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Via Materialia - a blended learning approach

Mr Jonas Bansemer | Technische Universitat Berlin (TU Berlin)

Via Materialia - a blended learning approach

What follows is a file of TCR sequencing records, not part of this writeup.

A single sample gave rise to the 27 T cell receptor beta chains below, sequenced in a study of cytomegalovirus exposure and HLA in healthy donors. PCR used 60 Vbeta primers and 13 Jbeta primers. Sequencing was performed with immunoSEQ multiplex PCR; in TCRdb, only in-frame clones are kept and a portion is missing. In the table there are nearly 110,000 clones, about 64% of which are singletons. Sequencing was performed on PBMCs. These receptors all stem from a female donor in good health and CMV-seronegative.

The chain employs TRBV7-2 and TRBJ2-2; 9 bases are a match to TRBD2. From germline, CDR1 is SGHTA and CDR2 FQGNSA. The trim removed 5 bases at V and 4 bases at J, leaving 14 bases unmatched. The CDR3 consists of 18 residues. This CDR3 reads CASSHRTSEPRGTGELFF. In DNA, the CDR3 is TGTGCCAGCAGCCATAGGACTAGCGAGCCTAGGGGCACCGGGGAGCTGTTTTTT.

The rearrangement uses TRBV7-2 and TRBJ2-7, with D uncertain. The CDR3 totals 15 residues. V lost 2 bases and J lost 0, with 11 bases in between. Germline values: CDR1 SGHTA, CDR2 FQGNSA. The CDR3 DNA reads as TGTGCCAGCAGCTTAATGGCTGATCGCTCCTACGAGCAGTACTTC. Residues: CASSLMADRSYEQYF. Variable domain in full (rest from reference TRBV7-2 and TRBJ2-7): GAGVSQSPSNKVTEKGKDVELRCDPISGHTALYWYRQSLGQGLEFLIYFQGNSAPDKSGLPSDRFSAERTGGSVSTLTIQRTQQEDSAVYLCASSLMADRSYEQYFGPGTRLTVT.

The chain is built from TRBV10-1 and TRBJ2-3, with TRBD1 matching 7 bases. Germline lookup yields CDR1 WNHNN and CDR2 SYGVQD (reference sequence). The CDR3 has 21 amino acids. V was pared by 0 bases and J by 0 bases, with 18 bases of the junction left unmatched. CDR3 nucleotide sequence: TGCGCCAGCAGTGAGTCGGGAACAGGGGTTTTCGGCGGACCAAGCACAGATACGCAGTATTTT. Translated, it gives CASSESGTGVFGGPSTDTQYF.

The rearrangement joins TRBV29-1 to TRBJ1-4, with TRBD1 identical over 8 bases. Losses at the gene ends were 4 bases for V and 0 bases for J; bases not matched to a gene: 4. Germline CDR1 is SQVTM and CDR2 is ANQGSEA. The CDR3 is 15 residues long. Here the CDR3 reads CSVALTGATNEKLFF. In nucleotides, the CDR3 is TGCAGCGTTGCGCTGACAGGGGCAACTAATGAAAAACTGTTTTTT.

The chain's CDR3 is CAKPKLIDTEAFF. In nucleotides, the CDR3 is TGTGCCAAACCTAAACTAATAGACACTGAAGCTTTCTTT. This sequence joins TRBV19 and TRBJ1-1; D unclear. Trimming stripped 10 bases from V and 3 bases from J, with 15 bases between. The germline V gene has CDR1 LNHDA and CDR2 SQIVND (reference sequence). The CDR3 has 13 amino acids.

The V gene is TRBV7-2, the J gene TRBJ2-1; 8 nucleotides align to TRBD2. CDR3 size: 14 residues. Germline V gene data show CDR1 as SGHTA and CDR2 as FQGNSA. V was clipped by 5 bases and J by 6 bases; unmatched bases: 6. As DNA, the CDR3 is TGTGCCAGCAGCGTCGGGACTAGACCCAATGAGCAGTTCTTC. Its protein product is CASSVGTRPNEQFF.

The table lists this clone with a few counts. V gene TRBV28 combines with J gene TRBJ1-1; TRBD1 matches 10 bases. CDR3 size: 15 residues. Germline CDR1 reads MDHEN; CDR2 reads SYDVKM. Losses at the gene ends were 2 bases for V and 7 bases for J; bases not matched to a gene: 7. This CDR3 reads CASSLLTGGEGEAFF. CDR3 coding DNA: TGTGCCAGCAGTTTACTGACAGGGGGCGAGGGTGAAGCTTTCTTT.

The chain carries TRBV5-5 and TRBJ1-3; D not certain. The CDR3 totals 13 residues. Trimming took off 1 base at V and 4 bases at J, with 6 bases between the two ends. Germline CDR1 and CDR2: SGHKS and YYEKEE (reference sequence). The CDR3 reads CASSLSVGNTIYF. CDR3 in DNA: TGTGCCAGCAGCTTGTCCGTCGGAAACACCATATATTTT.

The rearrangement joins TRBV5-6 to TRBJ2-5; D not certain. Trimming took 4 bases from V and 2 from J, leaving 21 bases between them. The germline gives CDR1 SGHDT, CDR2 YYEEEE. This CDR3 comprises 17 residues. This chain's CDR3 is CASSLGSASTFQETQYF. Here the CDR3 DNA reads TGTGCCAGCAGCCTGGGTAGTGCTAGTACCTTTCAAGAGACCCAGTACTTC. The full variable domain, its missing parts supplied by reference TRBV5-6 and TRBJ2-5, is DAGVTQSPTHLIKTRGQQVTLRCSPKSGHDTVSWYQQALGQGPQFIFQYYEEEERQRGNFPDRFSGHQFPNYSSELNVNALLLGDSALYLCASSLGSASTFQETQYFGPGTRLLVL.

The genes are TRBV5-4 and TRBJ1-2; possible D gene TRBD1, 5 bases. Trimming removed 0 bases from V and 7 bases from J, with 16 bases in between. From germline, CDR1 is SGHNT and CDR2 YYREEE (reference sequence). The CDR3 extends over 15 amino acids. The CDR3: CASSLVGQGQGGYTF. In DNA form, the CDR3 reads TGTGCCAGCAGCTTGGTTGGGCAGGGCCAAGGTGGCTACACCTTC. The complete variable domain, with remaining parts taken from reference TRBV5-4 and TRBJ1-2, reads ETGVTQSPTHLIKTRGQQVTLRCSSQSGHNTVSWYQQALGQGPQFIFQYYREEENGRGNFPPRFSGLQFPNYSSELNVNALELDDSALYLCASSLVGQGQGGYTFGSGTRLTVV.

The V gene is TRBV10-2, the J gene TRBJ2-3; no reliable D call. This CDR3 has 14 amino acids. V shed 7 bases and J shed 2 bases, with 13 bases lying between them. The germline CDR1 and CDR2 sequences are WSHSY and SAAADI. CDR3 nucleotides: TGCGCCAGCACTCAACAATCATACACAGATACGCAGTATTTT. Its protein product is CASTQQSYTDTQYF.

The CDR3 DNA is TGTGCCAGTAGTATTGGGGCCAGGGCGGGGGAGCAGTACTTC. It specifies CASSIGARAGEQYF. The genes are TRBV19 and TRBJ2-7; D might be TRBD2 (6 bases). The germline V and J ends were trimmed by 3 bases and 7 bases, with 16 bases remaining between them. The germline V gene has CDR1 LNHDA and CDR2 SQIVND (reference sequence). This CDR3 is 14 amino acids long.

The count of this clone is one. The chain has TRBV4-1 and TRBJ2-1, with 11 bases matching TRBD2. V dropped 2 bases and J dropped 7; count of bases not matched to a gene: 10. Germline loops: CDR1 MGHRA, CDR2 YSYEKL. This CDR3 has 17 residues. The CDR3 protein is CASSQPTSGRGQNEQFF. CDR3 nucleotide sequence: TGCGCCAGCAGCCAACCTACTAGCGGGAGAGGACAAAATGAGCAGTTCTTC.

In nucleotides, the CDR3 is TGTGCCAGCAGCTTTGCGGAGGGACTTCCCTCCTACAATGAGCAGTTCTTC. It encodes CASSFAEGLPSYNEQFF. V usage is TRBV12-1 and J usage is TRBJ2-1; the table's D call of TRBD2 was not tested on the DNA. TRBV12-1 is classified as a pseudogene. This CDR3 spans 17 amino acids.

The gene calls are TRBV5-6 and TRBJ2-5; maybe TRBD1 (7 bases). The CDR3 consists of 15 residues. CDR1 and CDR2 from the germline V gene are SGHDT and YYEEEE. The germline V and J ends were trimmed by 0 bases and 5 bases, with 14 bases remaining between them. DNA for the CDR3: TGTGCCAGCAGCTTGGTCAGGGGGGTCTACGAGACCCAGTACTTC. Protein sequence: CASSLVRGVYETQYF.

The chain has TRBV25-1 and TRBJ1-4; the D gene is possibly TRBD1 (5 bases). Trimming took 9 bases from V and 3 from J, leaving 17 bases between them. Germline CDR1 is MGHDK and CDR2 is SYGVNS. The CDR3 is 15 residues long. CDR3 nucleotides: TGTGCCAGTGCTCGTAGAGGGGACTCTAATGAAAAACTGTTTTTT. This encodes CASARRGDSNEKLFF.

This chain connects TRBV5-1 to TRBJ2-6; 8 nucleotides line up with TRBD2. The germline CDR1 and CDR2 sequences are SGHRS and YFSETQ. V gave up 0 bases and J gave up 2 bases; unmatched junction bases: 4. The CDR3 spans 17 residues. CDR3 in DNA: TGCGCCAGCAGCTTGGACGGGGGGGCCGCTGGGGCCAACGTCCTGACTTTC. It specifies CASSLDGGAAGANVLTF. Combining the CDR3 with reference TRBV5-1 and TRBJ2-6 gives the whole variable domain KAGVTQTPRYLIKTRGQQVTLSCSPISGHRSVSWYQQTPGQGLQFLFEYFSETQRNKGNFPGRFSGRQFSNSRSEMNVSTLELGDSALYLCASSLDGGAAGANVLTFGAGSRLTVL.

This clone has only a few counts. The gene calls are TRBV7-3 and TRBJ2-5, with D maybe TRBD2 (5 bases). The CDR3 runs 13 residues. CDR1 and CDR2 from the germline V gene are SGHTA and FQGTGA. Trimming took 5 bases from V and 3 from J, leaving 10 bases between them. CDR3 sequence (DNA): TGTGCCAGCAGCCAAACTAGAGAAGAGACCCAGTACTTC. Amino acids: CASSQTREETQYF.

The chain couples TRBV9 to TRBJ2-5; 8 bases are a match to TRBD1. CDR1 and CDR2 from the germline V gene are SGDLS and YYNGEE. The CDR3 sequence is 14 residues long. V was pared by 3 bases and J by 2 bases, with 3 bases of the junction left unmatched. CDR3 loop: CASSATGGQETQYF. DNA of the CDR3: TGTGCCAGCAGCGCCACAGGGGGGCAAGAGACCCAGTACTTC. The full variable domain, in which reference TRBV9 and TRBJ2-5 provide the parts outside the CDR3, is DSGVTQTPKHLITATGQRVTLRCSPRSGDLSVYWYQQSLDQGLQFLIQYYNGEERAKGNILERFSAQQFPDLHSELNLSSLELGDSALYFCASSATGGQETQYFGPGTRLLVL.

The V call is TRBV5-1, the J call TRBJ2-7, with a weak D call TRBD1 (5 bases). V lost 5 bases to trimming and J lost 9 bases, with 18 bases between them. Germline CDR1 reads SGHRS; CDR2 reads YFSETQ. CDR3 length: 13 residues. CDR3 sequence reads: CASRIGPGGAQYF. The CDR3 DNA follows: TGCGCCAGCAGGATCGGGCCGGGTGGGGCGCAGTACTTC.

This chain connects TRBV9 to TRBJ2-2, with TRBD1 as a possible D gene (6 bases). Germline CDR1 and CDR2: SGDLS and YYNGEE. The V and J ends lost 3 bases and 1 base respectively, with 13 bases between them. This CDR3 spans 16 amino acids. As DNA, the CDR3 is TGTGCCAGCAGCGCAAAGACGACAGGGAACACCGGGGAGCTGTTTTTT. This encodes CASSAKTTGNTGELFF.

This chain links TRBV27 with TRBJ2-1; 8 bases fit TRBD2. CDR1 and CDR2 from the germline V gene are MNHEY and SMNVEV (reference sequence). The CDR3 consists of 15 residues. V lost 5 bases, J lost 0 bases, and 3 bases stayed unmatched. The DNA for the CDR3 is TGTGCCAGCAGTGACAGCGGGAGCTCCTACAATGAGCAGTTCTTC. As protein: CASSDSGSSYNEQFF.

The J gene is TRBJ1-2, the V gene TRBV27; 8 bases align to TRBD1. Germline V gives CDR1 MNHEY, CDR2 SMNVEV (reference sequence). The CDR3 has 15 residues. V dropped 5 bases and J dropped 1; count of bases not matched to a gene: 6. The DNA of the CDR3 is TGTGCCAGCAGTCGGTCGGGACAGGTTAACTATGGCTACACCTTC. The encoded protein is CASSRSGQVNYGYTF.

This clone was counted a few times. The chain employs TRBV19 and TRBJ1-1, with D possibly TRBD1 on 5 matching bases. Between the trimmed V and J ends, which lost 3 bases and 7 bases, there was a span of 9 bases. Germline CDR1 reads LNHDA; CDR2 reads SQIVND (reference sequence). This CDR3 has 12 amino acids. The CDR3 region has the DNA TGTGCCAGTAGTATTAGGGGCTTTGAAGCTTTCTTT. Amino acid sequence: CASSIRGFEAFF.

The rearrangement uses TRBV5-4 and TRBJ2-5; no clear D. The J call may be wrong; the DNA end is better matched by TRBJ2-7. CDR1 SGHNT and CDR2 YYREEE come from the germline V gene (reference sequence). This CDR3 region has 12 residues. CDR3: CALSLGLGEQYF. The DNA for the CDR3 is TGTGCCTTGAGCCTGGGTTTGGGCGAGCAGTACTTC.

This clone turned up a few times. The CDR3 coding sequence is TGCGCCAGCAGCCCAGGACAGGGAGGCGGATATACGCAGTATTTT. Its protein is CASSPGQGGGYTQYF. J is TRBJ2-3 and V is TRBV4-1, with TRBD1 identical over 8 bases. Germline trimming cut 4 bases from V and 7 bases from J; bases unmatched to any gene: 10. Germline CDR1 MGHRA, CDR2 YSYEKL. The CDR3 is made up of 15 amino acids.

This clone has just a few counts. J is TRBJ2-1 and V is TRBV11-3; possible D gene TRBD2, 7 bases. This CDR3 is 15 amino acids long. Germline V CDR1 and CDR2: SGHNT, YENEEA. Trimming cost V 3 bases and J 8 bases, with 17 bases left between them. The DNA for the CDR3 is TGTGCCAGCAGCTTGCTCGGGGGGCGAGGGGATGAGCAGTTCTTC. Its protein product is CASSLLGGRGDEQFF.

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We offer an introductory course on the fundamentals of material sciences for the majority of engineering students at TU Berlin. Faced with a large heterogeneous group of about 600 students per year we struggle to both teach required contents and keep motivation high throughout the course. Furthermore, considering an environment of abundant information, traditional lecturing seemed outdated. The 'Via Materialia' (Virtual Application: Materials Engineering) is our blended learning approach to tackle the shortcomings of a traditional lecture, expected to start in 2018. Here we will promote self-directed learning, facilitate personal feedback and individual progress by turning around the input and "digestion" phases of the learning process. The four key features are the following: first, a computer-game environment where new topics are presented, including Web-Apps that allow the interactive examination of selected contents. Second, a digital organisational structure that allows the students to manage their personal progress and to compile a personalised library. Third, a weekly group session, where students revise and enhance their previously gained knowledge in a mixture of presentations, exercises, and discussions with the professor. Fourth, a lab course complementing the curriculum to directly experience material science in experiments. The knowledge needed to complete the missions of the game is provided not directly, but rather through references to a textbook and guides on how to research relevant literature. This way the autonomous acquisition of knowledge is promoted, allowing for individual paces and paths of learning. In this curriculum students acquire knowledge by guided self-instruction and enhance their knowledge in guided group sessions. The lab courses allow hands-on experience in dedicated experiments. Figuratively speaking, the students "eat" the information at home, and "digest" it in the guided group sessions - contrary to the traditional way of "being fed" knowledge in a lecture and "digesting" it at home alone.